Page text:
In 2001, Vacheron Constantin, Switzerland’s oldest watchmakers, founded in 1955, held an international competition for its new headquarters at Plan-les-Ouates, near Geneva. The brief was to bring administrative, management, international customer services, design and manufacturing functions all under one roof in a blend of tradition and innovation. Bernard Tschumi was awarded the contract, and work was completed in 18 months. The inauguration in August 2004 coincided with the company’s restrained celebration of its 250th anniversary.
Tschumi’s architecture changes the surrounding landscape of roads and industrial plant. Even the first sketches show a single complex with a unifying envelope that nonetheless clearly separates managerial functions from design and production, placing them in two connecting units of very different height and volume. The unifying element is the fully glazed ground floor in both parts of the building, and the curvilinear wrap-around metal cladding. This envelopes the roof and sweeps down to anchor itself in the managerial block, creating a wide overhang above the glazed side walls. The multi-storey managerial building houses the entrance – for staff and visitors - to the whole complex.
The façade presents in two bands: a lower glazed “plinth” topped by slightly jutting, metal-clad walls broken by long horizontal window slits on each floor. Internally, the managerial block enjoys controlled daylighting: the north-facing glazed wall allows indirect, neutral lighting from outside while the south-facing wall is in special reflective, non-glare glass. Internal spaces also reflect the curtain wall cladding of the outside. Externally, the shiny metal sheet suggests precision and safety; the internal environment by contrast is in warm, welcoming wood.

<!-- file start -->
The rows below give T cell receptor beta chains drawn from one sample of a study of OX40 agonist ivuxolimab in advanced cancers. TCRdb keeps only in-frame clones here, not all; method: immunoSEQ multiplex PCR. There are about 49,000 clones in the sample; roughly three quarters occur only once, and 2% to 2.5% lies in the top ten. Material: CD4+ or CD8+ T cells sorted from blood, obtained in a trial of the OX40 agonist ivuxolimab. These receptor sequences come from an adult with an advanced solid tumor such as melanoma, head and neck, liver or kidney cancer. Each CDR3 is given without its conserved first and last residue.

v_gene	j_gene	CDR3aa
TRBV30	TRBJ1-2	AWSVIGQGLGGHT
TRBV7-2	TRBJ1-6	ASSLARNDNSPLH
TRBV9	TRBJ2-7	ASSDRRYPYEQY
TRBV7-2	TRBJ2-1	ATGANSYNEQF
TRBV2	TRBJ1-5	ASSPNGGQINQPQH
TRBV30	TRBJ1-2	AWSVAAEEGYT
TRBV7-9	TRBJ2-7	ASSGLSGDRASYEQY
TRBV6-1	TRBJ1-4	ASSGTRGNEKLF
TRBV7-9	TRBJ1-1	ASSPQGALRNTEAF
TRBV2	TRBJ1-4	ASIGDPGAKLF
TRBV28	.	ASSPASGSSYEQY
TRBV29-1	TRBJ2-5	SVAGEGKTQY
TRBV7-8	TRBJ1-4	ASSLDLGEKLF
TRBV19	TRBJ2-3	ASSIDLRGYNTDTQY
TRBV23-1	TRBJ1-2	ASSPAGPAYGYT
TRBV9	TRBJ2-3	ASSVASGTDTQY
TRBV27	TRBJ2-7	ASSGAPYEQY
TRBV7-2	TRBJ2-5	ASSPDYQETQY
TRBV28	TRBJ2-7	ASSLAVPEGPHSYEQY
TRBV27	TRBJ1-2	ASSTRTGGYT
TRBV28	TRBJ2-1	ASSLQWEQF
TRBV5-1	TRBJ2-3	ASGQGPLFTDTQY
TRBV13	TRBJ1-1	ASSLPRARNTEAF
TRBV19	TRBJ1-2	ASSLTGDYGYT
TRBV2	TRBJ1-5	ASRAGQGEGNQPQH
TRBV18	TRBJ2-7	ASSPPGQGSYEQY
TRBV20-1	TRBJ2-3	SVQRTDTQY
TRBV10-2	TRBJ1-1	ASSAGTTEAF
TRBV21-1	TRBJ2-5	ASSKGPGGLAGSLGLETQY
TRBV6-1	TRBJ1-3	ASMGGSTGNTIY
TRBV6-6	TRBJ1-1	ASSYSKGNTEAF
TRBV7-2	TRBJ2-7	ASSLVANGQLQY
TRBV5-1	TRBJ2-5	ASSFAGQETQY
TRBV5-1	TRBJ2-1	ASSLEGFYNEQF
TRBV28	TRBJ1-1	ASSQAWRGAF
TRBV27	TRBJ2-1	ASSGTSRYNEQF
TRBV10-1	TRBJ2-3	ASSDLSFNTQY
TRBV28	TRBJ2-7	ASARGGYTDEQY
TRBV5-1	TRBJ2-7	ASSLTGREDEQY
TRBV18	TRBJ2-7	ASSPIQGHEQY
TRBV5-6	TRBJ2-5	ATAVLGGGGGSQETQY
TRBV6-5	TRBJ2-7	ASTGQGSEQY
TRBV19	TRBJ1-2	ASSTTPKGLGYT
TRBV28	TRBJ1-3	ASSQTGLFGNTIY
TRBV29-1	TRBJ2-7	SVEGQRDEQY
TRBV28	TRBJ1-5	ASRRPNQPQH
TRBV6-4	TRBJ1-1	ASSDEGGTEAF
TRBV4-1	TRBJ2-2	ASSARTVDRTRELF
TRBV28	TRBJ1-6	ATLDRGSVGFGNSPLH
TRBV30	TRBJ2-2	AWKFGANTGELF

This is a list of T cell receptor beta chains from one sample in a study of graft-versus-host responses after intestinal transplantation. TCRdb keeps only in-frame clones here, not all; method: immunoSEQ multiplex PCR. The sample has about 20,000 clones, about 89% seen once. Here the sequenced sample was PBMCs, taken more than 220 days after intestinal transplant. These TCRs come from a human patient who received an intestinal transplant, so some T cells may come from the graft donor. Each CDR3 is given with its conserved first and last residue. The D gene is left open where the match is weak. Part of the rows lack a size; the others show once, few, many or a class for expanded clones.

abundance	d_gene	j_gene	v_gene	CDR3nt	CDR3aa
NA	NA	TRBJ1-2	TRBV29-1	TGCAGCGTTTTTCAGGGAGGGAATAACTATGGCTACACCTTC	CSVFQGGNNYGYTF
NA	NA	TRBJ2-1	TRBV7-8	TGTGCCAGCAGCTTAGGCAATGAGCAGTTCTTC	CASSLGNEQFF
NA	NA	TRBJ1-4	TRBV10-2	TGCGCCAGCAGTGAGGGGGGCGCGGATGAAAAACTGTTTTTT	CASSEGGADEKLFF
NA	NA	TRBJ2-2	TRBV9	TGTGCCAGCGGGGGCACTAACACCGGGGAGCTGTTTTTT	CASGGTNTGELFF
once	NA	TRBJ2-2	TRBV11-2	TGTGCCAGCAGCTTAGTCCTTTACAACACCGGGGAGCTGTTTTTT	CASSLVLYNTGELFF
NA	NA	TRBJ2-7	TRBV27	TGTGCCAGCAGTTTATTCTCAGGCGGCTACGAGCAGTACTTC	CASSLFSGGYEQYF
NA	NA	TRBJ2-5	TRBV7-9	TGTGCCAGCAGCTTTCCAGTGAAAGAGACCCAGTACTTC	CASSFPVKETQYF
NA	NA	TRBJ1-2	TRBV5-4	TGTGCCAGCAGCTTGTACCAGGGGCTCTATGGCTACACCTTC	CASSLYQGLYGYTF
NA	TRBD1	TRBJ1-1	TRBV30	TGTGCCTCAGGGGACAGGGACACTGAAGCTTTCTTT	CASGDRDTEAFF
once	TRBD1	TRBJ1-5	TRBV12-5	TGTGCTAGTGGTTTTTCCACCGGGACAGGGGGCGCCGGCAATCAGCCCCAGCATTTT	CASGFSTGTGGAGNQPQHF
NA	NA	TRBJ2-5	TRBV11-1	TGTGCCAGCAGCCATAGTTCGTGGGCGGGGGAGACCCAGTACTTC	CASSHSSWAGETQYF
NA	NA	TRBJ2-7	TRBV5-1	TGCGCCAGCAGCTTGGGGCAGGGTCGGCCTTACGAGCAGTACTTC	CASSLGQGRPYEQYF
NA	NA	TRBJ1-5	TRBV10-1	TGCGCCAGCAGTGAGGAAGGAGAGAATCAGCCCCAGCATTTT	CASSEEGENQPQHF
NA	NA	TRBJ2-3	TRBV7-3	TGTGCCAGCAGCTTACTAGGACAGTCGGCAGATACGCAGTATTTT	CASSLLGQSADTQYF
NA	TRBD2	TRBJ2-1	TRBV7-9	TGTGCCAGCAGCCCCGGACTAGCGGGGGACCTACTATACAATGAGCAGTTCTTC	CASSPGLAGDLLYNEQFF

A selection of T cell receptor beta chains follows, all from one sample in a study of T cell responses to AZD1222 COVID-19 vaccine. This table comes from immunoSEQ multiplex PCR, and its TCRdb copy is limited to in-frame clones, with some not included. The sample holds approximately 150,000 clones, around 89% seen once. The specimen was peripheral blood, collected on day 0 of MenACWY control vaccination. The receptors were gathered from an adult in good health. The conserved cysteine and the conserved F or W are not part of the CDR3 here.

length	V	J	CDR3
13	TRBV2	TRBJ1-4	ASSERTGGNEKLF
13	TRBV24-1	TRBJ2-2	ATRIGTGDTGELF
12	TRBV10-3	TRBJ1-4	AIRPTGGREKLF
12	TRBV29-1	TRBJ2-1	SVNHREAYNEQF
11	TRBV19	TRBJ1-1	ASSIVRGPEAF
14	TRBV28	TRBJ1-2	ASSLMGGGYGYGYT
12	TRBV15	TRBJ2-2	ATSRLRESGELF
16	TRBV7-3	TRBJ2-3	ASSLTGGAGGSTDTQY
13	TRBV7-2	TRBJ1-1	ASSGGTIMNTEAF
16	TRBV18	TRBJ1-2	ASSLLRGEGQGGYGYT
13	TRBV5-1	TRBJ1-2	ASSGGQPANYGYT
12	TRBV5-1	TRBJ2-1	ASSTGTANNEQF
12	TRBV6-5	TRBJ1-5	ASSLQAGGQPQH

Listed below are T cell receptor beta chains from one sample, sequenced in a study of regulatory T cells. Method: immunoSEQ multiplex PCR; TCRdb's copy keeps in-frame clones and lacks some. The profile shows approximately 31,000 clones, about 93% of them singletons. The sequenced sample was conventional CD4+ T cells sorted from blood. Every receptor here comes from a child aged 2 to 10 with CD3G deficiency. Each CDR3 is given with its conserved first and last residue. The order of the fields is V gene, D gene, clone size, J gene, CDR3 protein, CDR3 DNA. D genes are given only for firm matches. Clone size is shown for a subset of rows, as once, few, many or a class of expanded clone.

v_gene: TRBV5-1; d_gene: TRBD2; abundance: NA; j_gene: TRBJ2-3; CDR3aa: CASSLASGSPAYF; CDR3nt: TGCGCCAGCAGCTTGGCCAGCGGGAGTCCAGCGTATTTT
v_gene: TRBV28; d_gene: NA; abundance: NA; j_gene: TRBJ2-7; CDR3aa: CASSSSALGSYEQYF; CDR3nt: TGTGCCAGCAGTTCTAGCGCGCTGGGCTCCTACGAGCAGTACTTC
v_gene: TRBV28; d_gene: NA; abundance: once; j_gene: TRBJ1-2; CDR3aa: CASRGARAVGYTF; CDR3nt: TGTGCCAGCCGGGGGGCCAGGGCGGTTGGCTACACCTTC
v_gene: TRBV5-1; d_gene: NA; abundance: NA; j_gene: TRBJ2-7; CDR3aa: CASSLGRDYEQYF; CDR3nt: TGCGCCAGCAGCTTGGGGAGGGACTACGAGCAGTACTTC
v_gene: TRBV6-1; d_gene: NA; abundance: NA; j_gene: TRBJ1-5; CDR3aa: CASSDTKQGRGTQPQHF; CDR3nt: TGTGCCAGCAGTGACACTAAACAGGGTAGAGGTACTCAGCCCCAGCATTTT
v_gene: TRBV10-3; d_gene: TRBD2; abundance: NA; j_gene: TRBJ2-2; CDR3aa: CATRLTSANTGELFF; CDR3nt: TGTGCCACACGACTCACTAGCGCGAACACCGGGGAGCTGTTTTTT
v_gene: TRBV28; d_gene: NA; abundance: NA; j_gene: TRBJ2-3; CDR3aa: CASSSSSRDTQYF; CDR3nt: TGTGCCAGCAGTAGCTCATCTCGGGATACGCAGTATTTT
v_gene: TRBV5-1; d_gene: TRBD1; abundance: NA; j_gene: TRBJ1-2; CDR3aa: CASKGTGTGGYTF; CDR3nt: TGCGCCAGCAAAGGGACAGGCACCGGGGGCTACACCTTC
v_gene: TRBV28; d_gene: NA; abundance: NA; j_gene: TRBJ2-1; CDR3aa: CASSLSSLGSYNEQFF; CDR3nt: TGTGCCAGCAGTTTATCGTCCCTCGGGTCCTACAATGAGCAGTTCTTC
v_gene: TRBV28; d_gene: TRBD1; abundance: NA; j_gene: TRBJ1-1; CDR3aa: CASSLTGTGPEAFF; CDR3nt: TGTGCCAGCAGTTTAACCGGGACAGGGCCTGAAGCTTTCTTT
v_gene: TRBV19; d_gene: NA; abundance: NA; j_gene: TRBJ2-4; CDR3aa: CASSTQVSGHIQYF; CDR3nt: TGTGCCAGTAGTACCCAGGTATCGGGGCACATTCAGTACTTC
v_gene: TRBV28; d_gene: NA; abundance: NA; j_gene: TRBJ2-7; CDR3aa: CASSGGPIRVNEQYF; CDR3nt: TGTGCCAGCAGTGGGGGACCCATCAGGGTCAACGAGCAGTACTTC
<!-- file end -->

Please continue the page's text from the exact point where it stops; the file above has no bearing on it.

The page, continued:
American cherry is the only wood type throughout. It covers floors and walls, changing with the different spaces to provide solid wood finishings or floating parquet floors. In the distribution spaces at the end of the production block, the cherry wood even clads the ceiling, following the flowing curves of the structure. Inner and outer cladding – metal and wood – seem to mirror each other, underlining the visual and functional coherence of the whole building.
In contrast, the interior transit and circulation zones are conceived as a succession of open glazed spaces and routes. In the ample entrance atrium, the imposing, two-ramp staircase is made of glass, as are the lift shaft and distribution balconies leading off to the various areas on each floor. The new complex lies along an artificially created incline. At the lower end, production and design departments open out onto a wide, quiet inner court that provides the interior with a natural light source. There is also covered parking. The building’s structural frame is in reinforced concrete.